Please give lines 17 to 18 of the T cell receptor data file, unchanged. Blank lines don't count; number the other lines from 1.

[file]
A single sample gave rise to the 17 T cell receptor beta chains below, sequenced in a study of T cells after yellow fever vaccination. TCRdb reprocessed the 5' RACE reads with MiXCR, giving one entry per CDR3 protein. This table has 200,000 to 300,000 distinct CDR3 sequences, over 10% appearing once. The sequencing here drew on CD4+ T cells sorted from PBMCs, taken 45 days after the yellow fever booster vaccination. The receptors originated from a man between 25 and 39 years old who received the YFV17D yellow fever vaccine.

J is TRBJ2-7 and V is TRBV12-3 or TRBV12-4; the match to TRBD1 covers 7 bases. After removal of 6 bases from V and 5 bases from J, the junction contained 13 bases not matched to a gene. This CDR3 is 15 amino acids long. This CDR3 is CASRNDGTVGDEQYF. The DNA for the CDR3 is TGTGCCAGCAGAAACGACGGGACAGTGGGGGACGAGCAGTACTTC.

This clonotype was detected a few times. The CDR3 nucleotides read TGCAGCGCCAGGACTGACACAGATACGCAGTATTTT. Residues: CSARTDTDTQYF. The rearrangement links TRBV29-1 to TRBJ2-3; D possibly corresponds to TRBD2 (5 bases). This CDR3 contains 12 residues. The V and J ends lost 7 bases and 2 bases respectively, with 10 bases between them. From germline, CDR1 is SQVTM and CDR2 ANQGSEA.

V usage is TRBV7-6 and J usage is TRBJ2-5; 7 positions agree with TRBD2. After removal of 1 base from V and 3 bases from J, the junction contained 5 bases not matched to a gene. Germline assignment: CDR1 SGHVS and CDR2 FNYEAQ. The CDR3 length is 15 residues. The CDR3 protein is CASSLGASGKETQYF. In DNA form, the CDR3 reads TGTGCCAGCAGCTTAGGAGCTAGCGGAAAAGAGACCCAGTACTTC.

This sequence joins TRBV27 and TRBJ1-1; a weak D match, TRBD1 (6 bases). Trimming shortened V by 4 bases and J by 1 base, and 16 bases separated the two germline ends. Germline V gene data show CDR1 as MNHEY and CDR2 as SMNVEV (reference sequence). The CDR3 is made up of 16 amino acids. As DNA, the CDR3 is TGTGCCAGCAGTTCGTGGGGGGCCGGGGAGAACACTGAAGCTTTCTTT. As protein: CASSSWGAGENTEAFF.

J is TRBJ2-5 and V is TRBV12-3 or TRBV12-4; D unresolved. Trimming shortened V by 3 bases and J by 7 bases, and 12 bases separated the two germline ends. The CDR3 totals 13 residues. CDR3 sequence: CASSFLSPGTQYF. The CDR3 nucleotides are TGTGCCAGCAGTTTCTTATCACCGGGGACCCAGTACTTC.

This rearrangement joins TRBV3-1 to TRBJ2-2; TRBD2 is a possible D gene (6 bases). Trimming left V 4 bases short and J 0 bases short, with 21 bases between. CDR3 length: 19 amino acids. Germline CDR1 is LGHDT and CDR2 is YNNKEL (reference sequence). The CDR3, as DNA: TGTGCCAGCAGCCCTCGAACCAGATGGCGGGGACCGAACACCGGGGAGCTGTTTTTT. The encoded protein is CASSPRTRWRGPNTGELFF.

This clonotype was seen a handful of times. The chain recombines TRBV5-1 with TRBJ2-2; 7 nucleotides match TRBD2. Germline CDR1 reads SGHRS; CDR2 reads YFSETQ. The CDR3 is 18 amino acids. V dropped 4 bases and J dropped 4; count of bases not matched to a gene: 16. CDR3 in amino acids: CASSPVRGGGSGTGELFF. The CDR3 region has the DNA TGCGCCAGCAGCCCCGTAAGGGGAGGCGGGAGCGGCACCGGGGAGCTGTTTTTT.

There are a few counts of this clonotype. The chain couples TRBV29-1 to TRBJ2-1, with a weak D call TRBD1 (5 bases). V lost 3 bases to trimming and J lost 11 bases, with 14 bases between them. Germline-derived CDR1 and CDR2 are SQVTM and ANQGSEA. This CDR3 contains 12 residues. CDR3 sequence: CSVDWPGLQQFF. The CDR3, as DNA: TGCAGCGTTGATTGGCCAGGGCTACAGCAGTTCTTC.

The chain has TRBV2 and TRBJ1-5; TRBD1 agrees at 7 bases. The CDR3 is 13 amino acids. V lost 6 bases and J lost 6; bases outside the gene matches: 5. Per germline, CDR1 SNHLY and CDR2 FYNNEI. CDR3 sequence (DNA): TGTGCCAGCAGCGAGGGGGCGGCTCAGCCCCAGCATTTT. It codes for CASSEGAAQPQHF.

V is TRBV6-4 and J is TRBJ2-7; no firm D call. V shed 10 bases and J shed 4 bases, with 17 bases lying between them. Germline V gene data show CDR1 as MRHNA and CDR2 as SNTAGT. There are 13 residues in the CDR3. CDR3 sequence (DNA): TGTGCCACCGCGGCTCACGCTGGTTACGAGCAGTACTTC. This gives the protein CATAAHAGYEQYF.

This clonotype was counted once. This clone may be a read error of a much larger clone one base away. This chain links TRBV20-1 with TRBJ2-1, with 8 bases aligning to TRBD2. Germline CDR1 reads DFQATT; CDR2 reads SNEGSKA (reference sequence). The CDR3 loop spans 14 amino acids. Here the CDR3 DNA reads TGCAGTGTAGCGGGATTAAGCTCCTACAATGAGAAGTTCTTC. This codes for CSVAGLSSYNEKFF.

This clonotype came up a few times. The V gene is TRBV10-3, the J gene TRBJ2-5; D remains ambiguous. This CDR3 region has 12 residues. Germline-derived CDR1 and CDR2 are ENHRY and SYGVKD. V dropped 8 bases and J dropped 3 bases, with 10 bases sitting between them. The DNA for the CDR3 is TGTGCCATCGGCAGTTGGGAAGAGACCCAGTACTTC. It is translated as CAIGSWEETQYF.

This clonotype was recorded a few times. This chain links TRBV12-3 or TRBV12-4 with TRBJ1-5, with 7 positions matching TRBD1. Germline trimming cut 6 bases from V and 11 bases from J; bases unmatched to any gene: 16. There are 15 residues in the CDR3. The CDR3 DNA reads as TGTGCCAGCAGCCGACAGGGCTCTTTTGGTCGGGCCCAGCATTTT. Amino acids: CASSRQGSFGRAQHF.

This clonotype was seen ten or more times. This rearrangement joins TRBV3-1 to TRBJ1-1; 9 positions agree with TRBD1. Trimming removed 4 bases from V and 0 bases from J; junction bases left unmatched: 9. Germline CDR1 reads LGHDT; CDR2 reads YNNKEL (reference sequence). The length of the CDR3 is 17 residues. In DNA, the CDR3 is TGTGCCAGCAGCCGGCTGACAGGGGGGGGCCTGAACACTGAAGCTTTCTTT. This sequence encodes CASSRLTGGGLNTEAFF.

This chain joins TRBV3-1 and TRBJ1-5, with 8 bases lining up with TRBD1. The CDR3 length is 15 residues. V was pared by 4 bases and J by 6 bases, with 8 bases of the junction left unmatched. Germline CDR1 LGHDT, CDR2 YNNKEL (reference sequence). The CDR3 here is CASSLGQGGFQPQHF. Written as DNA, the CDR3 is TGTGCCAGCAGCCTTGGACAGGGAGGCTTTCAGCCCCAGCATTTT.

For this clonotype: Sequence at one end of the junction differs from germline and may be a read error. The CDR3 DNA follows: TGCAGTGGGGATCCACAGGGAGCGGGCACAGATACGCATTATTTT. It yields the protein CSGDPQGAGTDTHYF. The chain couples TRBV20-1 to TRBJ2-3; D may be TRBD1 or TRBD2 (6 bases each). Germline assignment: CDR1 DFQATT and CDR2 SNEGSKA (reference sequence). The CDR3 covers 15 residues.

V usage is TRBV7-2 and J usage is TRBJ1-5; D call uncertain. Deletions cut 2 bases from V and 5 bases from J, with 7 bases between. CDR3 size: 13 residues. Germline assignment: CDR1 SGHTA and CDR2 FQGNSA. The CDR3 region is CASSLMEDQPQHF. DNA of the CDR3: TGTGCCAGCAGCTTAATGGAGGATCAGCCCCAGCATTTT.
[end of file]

For this clonotype: Sequence at one end of the junction differs from germline and may be a read error. The CDR3 DNA follows: TGCAGTGGGGATCCACAGGGAGCGGGCACAGATACGCATTATTTT. It yields the protein CSGDPQGAGTDTHYF. The chain couples TRBV20-1 to TRBJ2-3; D may be TRBD1 or TRBD2 (6 bases each). Germline assignment: CDR1 DFQATT and CDR2 SNEGSKA (reference sequence). The CDR3 covers 15 residues.

V usage is TRBV7-2 and J usage is TRBJ1-5; D call uncertain. Deletions cut 2 bases from V and 5 bases from J, with 7 bases between. CDR3 size: 13 residues. Germline assignment: CDR1 SGHTA and CDR2 FQGNSA. The CDR3 region is CASSLMEDQPQHF. DNA of the CDR3: TGTGCCAGCAGCTTAATGGAGGATCAGCCCCAGCATTTT.